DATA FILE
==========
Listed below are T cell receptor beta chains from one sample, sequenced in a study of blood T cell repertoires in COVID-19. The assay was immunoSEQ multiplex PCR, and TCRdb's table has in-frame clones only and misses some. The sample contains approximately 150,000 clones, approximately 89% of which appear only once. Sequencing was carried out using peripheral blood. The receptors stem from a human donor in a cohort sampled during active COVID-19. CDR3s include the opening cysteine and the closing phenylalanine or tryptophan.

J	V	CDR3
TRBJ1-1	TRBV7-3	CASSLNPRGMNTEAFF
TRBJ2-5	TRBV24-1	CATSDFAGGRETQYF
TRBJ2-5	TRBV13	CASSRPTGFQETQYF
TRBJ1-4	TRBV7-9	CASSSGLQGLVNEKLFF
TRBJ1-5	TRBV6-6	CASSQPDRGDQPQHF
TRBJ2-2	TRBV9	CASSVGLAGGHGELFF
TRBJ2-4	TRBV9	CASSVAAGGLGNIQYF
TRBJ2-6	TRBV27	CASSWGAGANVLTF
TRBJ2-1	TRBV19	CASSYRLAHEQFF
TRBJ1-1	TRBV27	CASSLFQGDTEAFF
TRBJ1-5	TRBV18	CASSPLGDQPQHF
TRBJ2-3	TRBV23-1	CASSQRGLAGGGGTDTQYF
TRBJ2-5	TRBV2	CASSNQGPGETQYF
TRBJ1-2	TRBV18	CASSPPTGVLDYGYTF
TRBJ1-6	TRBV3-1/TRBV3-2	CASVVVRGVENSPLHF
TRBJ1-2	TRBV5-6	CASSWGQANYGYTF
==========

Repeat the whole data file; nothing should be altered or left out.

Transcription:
Listed below are T cell receptor beta chains from one sample, sequenced in a study of blood T cell repertoires in COVID-19. The assay was immunoSEQ multiplex PCR, and TCRdb's table has in-frame clones only and misses some. The sample contains approximately 150,000 clones, approximately 89% of which appear only once. Sequencing was carried out using peripheral blood. The receptors stem from a human donor in a cohort sampled during active COVID-19. CDR3s include the opening cysteine and the closing phenylalanine or tryptophan.

J	V	CDR3
TRBJ1-1	TRBV7-3	CASSLNPRGMNTEAFF
TRBJ2-5	TRBV24-1	CATSDFAGGRETQYF
TRBJ2-5	TRBV13	CASSRPTGFQETQYF
TRBJ1-4	TRBV7-9	CASSSGLQGLVNEKLFF
TRBJ1-5	TRBV6-6	CASSQPDRGDQPQHF
TRBJ2-2	TRBV9	CASSVGLAGGHGELFF
TRBJ2-4	TRBV9	CASSVAAGGLGNIQYF
TRBJ2-6	TRBV27	CASSWGAGANVLTF
TRBJ2-1	TRBV19	CASSYRLAHEQFF
TRBJ1-1	TRBV27	CASSLFQGDTEAFF
TRBJ1-5	TRBV18	CASSPLGDQPQHF
TRBJ2-3	TRBV23-1	CASSQRGLAGGGGTDTQYF
TRBJ2-5	TRBV2	CASSNQGPGETQYF
TRBJ1-2	TRBV18	CASSPPTGVLDYGYTF
TRBJ1-6	TRBV3-1/TRBV3-2	CASVVVRGVENSPLHF
TRBJ1-2	TRBV5-6	CASSWGQANYGYTF